Did Bulgaria Side with UK against Europe?
As was clear from the start, implementing the recently brokered European Fiscal Union is set to be problematic, as EU members are likely to bring to the table conflicting views as to its fleshing out.
Among the first specific indicators for this is the fact that just days after the European Council, the UK, Hungary, Romania - and Bulgaria - all refused to contribute money to an EU bailout fund at the IMF.
Britain's position is clear and expected, as it was the only EU member state which right from the start voiced a principled refusal to support the fiscal union and the deeper integration it required.
This has prompted a wave of comments to the effect that the UK has for various reasons taken up a course of determined distancing from the European Union.
Hungary and Romania have both more or less recently embarked on loan programs with the IMF. On top, Hungarian PM Viktor Orban's cabinet has been pursuing a self-styled isolationist and eurosceptic policy.
Bulgaria's position is rather more baffling, given that the country was among those who staunchly supported creating a deeper fiscal union, albeit not being a eurozone member.
The official arguments of the Bulgarian Ministry of Finance make things even more confusing: "Bulgaria is not a party to the Treaty establishing the European Stability Mechanism and has no financial commitments in regard to it."
Among the percepts in the reinforced fiscal union agreement is the furthering of the selfsame European Stability Mechanism. Go figure.
Then there is the explicit rebuffal of the value of solidarity among EU members, as concerns the IMF bailout:
"Bulgaria will not take part in programmes to support financially undisciplined countries," said FinMin Simeon Djankov to EU counterparts, as reported by Bulgarian media.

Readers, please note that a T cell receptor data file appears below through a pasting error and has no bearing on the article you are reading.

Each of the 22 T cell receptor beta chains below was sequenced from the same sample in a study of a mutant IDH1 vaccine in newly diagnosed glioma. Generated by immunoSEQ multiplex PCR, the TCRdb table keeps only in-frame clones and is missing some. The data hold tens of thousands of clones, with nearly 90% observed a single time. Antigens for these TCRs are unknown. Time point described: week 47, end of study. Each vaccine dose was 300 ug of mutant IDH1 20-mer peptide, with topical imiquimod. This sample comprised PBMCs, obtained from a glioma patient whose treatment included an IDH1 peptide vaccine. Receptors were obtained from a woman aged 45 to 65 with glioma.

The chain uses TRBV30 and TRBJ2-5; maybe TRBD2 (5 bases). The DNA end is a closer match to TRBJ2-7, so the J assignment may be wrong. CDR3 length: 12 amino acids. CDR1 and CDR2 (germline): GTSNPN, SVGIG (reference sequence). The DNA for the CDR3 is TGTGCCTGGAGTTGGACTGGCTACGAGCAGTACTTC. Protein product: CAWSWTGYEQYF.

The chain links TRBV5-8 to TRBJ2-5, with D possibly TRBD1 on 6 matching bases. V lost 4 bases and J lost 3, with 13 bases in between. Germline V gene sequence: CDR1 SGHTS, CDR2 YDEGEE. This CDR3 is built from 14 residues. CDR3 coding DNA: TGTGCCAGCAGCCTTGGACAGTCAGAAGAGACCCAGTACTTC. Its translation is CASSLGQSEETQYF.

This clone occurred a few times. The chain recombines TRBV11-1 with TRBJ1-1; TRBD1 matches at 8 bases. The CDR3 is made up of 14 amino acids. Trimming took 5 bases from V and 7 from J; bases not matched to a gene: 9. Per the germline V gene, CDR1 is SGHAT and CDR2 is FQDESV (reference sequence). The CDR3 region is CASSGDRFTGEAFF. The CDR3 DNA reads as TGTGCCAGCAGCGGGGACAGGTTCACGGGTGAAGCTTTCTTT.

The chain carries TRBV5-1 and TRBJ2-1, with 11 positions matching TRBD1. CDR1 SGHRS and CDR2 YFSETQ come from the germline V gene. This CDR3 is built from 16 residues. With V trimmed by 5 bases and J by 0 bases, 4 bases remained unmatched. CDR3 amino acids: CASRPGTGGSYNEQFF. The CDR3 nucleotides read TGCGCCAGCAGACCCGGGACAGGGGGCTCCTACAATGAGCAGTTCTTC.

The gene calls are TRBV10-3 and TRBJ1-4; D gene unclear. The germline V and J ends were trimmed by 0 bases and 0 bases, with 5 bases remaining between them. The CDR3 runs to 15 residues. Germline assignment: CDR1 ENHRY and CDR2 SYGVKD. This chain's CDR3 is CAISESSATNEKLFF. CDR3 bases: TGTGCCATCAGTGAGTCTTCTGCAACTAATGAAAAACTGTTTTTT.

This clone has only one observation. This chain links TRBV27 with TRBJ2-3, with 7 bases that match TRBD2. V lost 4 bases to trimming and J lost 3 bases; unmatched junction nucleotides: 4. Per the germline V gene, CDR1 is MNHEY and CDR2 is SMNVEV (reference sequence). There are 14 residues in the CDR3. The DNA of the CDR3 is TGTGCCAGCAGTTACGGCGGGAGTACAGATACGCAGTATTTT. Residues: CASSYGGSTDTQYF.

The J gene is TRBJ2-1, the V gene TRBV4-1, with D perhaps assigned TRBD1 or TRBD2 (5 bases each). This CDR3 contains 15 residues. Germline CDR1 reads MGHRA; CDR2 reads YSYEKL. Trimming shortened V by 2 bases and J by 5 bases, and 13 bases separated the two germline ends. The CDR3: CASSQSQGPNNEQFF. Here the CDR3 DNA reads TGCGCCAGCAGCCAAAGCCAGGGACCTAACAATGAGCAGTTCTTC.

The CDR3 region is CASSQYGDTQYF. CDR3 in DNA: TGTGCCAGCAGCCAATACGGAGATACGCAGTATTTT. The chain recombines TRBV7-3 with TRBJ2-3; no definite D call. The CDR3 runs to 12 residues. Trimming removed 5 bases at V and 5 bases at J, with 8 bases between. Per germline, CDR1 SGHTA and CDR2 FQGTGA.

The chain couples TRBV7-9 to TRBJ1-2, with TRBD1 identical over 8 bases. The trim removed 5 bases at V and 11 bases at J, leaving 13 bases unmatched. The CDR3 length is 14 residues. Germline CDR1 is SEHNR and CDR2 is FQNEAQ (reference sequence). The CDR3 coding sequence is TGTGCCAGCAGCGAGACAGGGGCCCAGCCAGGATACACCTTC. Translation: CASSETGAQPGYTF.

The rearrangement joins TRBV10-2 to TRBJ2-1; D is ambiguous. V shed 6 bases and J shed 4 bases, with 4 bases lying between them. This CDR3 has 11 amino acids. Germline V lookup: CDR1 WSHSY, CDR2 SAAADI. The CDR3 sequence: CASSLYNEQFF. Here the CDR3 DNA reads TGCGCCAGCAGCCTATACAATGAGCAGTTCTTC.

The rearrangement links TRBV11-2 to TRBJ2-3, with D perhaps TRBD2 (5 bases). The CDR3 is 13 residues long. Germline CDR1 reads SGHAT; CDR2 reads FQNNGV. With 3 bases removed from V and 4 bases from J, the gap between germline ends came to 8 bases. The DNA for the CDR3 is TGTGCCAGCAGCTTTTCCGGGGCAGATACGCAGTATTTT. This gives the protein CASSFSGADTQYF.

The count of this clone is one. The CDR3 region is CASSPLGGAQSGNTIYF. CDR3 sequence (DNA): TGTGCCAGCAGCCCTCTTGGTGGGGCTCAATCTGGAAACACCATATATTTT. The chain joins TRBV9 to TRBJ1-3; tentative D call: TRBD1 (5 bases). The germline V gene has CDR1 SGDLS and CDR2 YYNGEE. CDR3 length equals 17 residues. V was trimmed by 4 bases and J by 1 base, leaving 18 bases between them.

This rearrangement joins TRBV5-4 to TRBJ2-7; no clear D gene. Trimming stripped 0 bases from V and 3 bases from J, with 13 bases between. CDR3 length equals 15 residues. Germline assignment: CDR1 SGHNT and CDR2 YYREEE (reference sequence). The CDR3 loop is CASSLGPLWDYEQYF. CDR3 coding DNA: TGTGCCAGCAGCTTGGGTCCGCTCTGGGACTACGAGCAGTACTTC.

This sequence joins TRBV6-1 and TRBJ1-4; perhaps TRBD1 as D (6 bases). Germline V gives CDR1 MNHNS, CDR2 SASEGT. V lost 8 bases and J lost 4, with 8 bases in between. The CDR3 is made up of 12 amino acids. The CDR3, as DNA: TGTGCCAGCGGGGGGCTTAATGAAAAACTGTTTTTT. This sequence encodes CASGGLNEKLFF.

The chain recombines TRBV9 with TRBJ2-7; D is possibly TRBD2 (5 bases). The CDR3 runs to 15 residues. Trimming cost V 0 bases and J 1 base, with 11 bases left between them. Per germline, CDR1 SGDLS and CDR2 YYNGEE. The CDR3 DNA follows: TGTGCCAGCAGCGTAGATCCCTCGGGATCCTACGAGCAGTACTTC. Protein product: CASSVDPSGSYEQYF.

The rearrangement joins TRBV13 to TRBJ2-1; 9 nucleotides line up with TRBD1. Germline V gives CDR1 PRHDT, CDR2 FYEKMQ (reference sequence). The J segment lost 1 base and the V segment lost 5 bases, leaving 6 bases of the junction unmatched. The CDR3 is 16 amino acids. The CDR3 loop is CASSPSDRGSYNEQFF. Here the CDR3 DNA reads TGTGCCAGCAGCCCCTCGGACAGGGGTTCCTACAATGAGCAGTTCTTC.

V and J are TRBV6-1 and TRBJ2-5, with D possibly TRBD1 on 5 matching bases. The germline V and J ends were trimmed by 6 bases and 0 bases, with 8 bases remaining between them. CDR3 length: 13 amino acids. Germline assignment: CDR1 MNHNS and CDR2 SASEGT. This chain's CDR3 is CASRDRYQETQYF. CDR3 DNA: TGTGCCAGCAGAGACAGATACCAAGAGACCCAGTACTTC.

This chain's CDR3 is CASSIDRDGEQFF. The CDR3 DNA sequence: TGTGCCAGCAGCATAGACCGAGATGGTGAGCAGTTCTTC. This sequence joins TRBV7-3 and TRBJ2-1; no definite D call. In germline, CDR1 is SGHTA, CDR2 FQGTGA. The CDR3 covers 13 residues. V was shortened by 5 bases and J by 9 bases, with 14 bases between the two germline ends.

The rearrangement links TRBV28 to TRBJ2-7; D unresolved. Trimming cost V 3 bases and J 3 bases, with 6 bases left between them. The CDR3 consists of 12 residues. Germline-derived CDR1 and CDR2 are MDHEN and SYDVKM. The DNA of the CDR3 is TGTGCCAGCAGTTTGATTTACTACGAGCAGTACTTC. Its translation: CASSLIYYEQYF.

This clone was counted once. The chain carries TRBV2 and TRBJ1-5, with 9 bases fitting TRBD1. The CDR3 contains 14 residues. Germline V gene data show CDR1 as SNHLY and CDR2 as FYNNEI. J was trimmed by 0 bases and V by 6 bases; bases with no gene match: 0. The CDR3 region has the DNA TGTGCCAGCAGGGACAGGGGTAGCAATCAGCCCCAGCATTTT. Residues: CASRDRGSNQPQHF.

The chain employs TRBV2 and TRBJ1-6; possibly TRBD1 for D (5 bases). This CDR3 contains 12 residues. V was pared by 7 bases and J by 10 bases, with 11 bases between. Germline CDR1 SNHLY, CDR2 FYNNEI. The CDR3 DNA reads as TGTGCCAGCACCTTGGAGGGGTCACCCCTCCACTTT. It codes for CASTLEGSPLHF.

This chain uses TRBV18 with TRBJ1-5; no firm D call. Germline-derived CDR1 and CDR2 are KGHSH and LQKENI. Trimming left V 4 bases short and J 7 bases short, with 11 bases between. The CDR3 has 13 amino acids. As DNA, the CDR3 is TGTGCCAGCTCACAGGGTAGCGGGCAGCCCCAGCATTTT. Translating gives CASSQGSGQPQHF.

Has the Bulgarian government secretly adopted a UK-style attitude against the EU as a political union?
"Bulgaria will not take part in programmes to support financially undisciplined countries," said FinMin Simeon Djankov
This is absolutely the correct approach. Why should a poor country like Bulgaria, which has adopted austere economic approach to managing its finances and balance its books now help bail-out countries like Greece, Spain, Portugal, Ireland et al who have enjoyed years of growth, massive infrastructure investment, high wages and pensions, and unwarranted increases in the standard of living on the back of irresponsible fiscal governance?
“Has the Bulgarian government secretly adopted a UK-style attitude against the EU as a political union?”
No, and anyone who follows Bulgarian politics should know the answer straight away.
As normal, the big man with the small brain likes to portray himself as a great European leader, especially in front of the other heads of state and will agree to anything without understanding what it is… Like in the above mentioned article.
Of course when he gets home and Scrooge tells him that we have very little money for ourselves, let alone contribute to the Eurozone bail out fund, a new plan to cover up the mistake was hasty hatched.
Elementary my dear Watson !!
Bulgaria is being realist by acknowledging that, as it is not pert of the Euro, although it may support greater union ties of fiscal management, it cannot be responsible for what happens until it is part of the Eurozone. If it cannot be responsible it cannot and should not pay. This may lead it to the same position of the UK but from a different angle, something it had not forseen but the UK had. There will be more wanting to join the opt out you wait and see.